Title: Futura 2000
Subtitle: Full Frame
Author: Magda Danysz
Dimensions: 29.2 x 30.5 x 3.8 cm. / 11.3 x 12 x 1.5 inch.
Futura: Full Frame is a book by Magda Danysz, Vittorio Parisi, and Futura 2000 that explores the life of legendary graffiti artist Futura, aka Lenny McGurr, from the 1980s until today, including decades of backstage images of the artist and his artworks.
Catherine Carrié, who photographed Futura and his family over the course of 35 years, is now sharing those images to illustrate the life and art of one of the greatest living street artists.
“I guess I must admire the need to set things on fire”: this quote, lifted from Futura’s collaboration with punk band The Clash, clearly illustrates his approach to his creative career as a whole. The so-called father of abstract graffiti started out in the 1970s “bombing” the trains of his hometown New York. He later transferred this style into paintings on canvas and was praised by the likes of Keith Haring and Jean-Michel Basquiat. With them, FUTURA has been a major influencer of youth culture through his collaborations with iconic brands like NIKE, Levi’s, Vans, Hennessey, Medicom Toys as well as with his own brand Futura Laboratories. For the past 40 years, he has continually been pushing the boundaries of street art.
“As an abstract graffiti artist, Futura opened doors to a new form of creativity, paving the road for the most important art movement of the century to blossom. His contribution and the way he inspired generations of street artists turned him into an American legend, who’s very much alive and whose family spirit and values have never changed, making him one of the most gracious artist to work with”, adds gallery owner Magda Danysz, who first met Futura in 1991 during her teenage years, and has since written numerous texts about his art.
The book includes 300 intimate photos and 200 artworks from 1980 to 2018.|“As an abstract graffiti artist, Futura opened the door to a new form of creativity, paving the road for the most important art movement of the century to blossom. His contribution and the way he inspired then generations of street artists turned him into an American legend.” Madga Danysz.
Magda Danysz just unveiled a new monograph spotlighting most-iconic graffiti artist Futura. Entitled Futura 2000 Full Frame, the expansive book chronicles the prolific career of the artist from the 1980s until today. Highlights include behind-the-scenes photos of Futura and his artworks as well as images of collaborations with major brands such as Nike, Levi’s, Vans, Hennessy, Medicom Toy, and more. “Futura was one of those artists – and they were very, very rare – who had the original style to evolve beyond graffiti,” said Charlie Ahearn. (Hypebeast)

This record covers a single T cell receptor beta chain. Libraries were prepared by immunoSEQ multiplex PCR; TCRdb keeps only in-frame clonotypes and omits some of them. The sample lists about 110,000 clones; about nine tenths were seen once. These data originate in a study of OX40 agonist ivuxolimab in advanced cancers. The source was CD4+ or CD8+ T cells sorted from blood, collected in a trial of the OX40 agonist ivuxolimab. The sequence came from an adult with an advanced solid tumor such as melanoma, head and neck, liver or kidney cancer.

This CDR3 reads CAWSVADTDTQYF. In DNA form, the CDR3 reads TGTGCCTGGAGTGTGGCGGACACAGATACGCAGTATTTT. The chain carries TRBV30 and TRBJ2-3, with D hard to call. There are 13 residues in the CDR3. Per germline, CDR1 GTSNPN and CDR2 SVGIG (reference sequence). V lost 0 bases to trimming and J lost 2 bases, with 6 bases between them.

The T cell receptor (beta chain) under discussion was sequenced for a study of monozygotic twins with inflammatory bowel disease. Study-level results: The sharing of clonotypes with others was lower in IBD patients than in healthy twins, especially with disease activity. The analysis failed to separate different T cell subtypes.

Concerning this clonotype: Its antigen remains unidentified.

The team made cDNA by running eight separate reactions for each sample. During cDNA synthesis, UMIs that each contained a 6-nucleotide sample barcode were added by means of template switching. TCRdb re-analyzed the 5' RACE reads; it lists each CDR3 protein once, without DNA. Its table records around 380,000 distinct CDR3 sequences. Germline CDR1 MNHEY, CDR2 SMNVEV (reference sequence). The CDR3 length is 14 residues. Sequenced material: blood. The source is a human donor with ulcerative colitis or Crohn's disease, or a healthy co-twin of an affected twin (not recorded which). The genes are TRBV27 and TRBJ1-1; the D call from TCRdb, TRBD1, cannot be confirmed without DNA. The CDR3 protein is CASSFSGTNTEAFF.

As Futura enters fully into the frame of a contemporary artist, it’s important for upcoming artists to remember that his success didn’t happen overnight. He also had a family to support, and his numerous jobs included working as a bike messenger on Manhattan’s untamed streets. “Full Frame” reveals the nascent stages of Futura’s art and the elements of his birthplace New York city, which inspired it. Futura 2000 is the self-named moniker created by Lenny Gurr, whose career started in the early 80s; his work continues to evolve, evoking the futuristic element of his chosen name. “I feel like a lot of what is being revealed about my work hasn’t really been seen,” Futura says as he describes the nearly 300 page tome, with a vivid yellow cover, “Full Frame,” published by Drago and organized by Magda Danysz. Among the richly illustrated pages, Danysz presents important benchmarks in Futura’s steadily growing career and personal life that bring the evolution closer to the reader. In terms of the visual language in these sketches, diagrams and canvasses, there are a wealth of orbs and symbols that take the viewer on both stellar and interstellar journeys. Evolution appears to be natural for Futura: his work reveals a raw energy that is a firing of synapses that push deep into his imaginary worlds. Futura’s influences are an eclectic mix of expressionist and abstract art; punk; the race to the moon; and the urban counterculture movement. His recurring circle motifs are as much about his internal mind and world as they are about the cosmos. A sense of balance in the chaos is always present, the palette choices impeccably on point, sharply sweet and frequently daring. Is this fantasy or diary? If Futura hasn’t traveled to most of these places, it’s not because he hasn’t tried. But we’re treating these pages and frames of eye-popping, other-worlds as evidence that he has. “I think for the most part people appreciate survivors,” he is quoted in the book. Few survivors could be so freely percolating with ideas and graceful in their delivery. – brooklynstreetart.com (Brooklin Street Art)